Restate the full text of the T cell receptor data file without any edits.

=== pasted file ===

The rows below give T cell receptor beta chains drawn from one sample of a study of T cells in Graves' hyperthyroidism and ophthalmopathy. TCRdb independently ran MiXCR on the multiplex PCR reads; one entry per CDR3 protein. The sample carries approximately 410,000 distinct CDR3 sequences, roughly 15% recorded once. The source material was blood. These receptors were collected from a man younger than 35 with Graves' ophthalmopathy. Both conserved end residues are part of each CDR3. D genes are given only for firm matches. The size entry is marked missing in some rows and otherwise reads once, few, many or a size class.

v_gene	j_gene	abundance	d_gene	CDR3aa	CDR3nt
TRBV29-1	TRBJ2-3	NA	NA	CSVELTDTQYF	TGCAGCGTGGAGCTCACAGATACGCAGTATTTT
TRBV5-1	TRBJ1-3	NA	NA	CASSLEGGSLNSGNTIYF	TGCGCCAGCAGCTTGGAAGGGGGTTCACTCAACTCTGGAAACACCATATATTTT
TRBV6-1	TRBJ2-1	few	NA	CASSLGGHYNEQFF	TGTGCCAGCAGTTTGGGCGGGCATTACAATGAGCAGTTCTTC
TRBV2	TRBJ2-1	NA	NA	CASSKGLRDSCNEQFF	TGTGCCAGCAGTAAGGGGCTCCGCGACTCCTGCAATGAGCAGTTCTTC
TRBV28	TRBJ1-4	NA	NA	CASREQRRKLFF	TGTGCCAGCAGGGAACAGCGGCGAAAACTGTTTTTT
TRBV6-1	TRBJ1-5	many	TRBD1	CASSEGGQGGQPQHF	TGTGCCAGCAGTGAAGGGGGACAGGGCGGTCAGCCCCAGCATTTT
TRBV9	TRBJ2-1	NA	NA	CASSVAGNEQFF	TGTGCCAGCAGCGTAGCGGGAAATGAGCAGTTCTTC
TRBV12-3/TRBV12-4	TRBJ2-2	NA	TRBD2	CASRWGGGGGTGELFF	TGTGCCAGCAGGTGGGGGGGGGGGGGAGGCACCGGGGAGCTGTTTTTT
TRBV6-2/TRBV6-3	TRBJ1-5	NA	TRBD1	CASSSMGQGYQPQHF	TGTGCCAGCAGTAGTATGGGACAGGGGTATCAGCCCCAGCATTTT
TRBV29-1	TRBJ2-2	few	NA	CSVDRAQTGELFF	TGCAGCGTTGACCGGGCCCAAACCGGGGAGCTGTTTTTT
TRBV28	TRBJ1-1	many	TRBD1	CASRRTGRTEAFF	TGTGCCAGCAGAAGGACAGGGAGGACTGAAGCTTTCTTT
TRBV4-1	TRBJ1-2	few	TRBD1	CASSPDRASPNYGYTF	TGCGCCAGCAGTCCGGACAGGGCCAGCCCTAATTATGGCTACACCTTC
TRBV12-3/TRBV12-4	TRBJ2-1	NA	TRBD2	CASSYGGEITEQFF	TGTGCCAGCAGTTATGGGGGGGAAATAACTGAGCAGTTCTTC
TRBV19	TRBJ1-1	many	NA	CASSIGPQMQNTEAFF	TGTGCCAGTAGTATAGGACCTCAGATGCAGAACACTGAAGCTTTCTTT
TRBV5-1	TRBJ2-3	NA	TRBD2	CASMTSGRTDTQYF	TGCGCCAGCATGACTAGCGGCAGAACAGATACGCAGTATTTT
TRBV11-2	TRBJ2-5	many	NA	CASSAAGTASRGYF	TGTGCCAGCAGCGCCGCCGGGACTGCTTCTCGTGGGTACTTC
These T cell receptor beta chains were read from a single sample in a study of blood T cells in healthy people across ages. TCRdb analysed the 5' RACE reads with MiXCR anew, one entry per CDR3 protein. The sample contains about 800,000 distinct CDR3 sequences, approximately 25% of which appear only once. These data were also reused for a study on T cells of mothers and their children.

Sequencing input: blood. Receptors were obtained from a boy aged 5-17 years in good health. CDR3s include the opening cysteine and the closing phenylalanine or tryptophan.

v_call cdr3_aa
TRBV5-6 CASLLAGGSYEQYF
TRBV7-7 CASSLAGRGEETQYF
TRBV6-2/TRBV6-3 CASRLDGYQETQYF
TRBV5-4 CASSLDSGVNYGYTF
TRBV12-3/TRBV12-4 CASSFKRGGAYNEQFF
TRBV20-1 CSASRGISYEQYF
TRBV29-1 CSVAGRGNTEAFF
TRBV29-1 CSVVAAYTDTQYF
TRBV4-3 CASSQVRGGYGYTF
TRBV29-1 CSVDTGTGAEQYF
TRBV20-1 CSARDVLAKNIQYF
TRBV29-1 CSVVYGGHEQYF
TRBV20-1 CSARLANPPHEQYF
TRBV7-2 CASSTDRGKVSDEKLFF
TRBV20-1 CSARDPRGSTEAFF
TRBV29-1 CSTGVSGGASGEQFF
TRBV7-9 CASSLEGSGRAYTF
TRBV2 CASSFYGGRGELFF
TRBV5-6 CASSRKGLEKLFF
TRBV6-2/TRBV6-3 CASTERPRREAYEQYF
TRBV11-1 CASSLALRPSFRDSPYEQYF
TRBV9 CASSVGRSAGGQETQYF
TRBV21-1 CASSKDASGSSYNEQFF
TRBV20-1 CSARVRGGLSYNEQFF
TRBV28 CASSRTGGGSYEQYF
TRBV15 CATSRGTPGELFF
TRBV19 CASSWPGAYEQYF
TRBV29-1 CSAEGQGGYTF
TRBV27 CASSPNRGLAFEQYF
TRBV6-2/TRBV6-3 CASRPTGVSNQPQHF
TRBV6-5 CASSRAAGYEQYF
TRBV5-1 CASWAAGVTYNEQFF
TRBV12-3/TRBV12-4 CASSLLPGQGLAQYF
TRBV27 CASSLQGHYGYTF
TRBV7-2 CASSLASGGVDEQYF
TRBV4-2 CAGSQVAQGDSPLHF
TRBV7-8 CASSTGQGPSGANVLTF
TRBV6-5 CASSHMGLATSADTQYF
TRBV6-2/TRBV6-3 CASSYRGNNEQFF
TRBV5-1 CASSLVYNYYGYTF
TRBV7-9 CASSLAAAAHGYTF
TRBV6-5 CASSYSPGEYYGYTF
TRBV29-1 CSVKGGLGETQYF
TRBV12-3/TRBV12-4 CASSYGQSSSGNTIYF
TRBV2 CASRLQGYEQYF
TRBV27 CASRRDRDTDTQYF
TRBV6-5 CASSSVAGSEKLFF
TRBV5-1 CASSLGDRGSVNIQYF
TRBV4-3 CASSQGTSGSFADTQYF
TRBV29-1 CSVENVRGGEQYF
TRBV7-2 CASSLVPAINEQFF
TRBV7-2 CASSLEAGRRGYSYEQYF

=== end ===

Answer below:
The rows below give T cell receptor beta chains drawn from one sample of a study of T cells in Graves' hyperthyroidism and ophthalmopathy. TCRdb independently ran MiXCR on the multiplex PCR reads; one entry per CDR3 protein. The sample carries approximately 410,000 distinct CDR3 sequences, roughly 15% recorded once. The source material was blood. These receptors were collected from a man younger than 35 with Graves' ophthalmopathy. Both conserved end residues are part of each CDR3. D genes are given only for firm matches. The size entry is marked missing in some rows and otherwise reads once, few, many or a size class.

v_gene	j_gene	abundance	d_gene	CDR3aa	CDR3nt
TRBV29-1	TRBJ2-3	NA	NA	CSVELTDTQYF	TGCAGCGTGGAGCTCACAGATACGCAGTATTTT
TRBV5-1	TRBJ1-3	NA	NA	CASSLEGGSLNSGNTIYF	TGCGCCAGCAGCTTGGAAGGGGGTTCACTCAACTCTGGAAACACCATATATTTT
TRBV6-1	TRBJ2-1	few	NA	CASSLGGHYNEQFF	TGTGCCAGCAGTTTGGGCGGGCATTACAATGAGCAGTTCTTC
TRBV2	TRBJ2-1	NA	NA	CASSKGLRDSCNEQFF	TGTGCCAGCAGTAAGGGGCTCCGCGACTCCTGCAATGAGCAGTTCTTC
TRBV28	TRBJ1-4	NA	NA	CASREQRRKLFF	TGTGCCAGCAGGGAACAGCGGCGAAAACTGTTTTTT
TRBV6-1	TRBJ1-5	many	TRBD1	CASSEGGQGGQPQHF	TGTGCCAGCAGTGAAGGGGGACAGGGCGGTCAGCCCCAGCATTTT
TRBV9	TRBJ2-1	NA	NA	CASSVAGNEQFF	TGTGCCAGCAGCGTAGCGGGAAATGAGCAGTTCTTC
TRBV12-3/TRBV12-4	TRBJ2-2	NA	TRBD2	CASRWGGGGGTGELFF	TGTGCCAGCAGGTGGGGGGGGGGGGGAGGCACCGGGGAGCTGTTTTTT
TRBV6-2/TRBV6-3	TRBJ1-5	NA	TRBD1	CASSSMGQGYQPQHF	TGTGCCAGCAGTAGTATGGGACAGGGGTATCAGCCCCAGCATTTT
TRBV29-1	TRBJ2-2	few	NA	CSVDRAQTGELFF	TGCAGCGTTGACCGGGCCCAAACCGGGGAGCTGTTTTTT
TRBV28	TRBJ1-1	many	TRBD1	CASRRTGRTEAFF	TGTGCCAGCAGAAGGACAGGGAGGACTGAAGCTTTCTTT
TRBV4-1	TRBJ1-2	few	TRBD1	CASSPDRASPNYGYTF	TGCGCCAGCAGTCCGGACAGGGCCAGCCCTAATTATGGCTACACCTTC
TRBV12-3/TRBV12-4	TRBJ2-1	NA	TRBD2	CASSYGGEITEQFF	TGTGCCAGCAGTTATGGGGGGGAAATAACTGAGCAGTTCTTC
TRBV19	TRBJ1-1	many	NA	CASSIGPQMQNTEAFF	TGTGCCAGTAGTATAGGACCTCAGATGCAGAACACTGAAGCTTTCTTT
TRBV5-1	TRBJ2-3	NA	TRBD2	CASMTSGRTDTQYF	TGCGCCAGCATGACTAGCGGCAGAACAGATACGCAGTATTTT
TRBV11-2	TRBJ2-5	many	NA	CASSAAGTASRGYF	TGTGCCAGCAGCGCCGCCGGGACTGCTTCTCGTGGGTACTTC
These T cell receptor beta chains were read from a single sample in a study of blood T cells in healthy people across ages. TCRdb analysed the 5' RACE reads with MiXCR anew, one entry per CDR3 protein. The sample contains about 800,000 distinct CDR3 sequences, approximately 25% of which appear only once. These data were also reused for a study on T cells of mothers and their children.

Sequencing input: blood. Receptors were obtained from a boy aged 5-17 years in good health. CDR3s include the opening cysteine and the closing phenylalanine or tryptophan.

v_call cdr3_aa
TRBV5-6 CASLLAGGSYEQYF
TRBV7-7 CASSLAGRGEETQYF
TRBV6-2/TRBV6-3 CASRLDGYQETQYF
TRBV5-4 CASSLDSGVNYGYTF
TRBV12-3/TRBV12-4 CASSFKRGGAYNEQFF
TRBV20-1 CSASRGISYEQYF
TRBV29-1 CSVAGRGNTEAFF
TRBV29-1 CSVVAAYTDTQYF
TRBV4-3 CASSQVRGGYGYTF
TRBV29-1 CSVDTGTGAEQYF
TRBV20-1 CSARDVLAKNIQYF
TRBV29-1 CSVVYGGHEQYF
TRBV20-1 CSARLANPPHEQYF
TRBV7-2 CASSTDRGKVSDEKLFF
TRBV20-1 CSARDPRGSTEAFF
TRBV29-1 CSTGVSGGASGEQFF
TRBV7-9 CASSLEGSGRAYTF
TRBV2 CASSFYGGRGELFF
TRBV5-6 CASSRKGLEKLFF
TRBV6-2/TRBV6-3 CASTERPRREAYEQYF
TRBV11-1 CASSLALRPSFRDSPYEQYF
TRBV9 CASSVGRSAGGQETQYF
TRBV21-1 CASSKDASGSSYNEQFF
TRBV20-1 CSARVRGGLSYNEQFF
TRBV28 CASSRTGGGSYEQYF
TRBV15 CATSRGTPGELFF
TRBV19 CASSWPGAYEQYF
TRBV29-1 CSAEGQGGYTF
TRBV27 CASSPNRGLAFEQYF
TRBV6-2/TRBV6-3 CASRPTGVSNQPQHF
TRBV6-5 CASSRAAGYEQYF
TRBV5-1 CASWAAGVTYNEQFF
TRBV12-3/TRBV12-4 CASSLLPGQGLAQYF
TRBV27 CASSLQGHYGYTF
TRBV7-2 CASSLASGGVDEQYF
TRBV4-2 CAGSQVAQGDSPLHF
TRBV7-8 CASSTGQGPSGANVLTF
TRBV6-5 CASSHMGLATSADTQYF
TRBV6-2/TRBV6-3 CASSYRGNNEQFF
TRBV5-1 CASSLVYNYYGYTF
TRBV7-9 CASSLAAAAHGYTF
TRBV6-5 CASSYSPGEYYGYTF
TRBV29-1 CSVKGGLGETQYF
TRBV12-3/TRBV12-4 CASSYGQSSSGNTIYF
TRBV2 CASRLQGYEQYF
TRBV27 CASRRDRDTDTQYF
TRBV6-5 CASSSVAGSEKLFF
TRBV5-1 CASSLGDRGSVNIQYF
TRBV4-3 CASSQGTSGSFADTQYF
TRBV29-1 CSVENVRGGEQYF
TRBV7-2 CASSLVPAINEQFF
TRBV7-2 CASSLEAGRRGYSYEQYF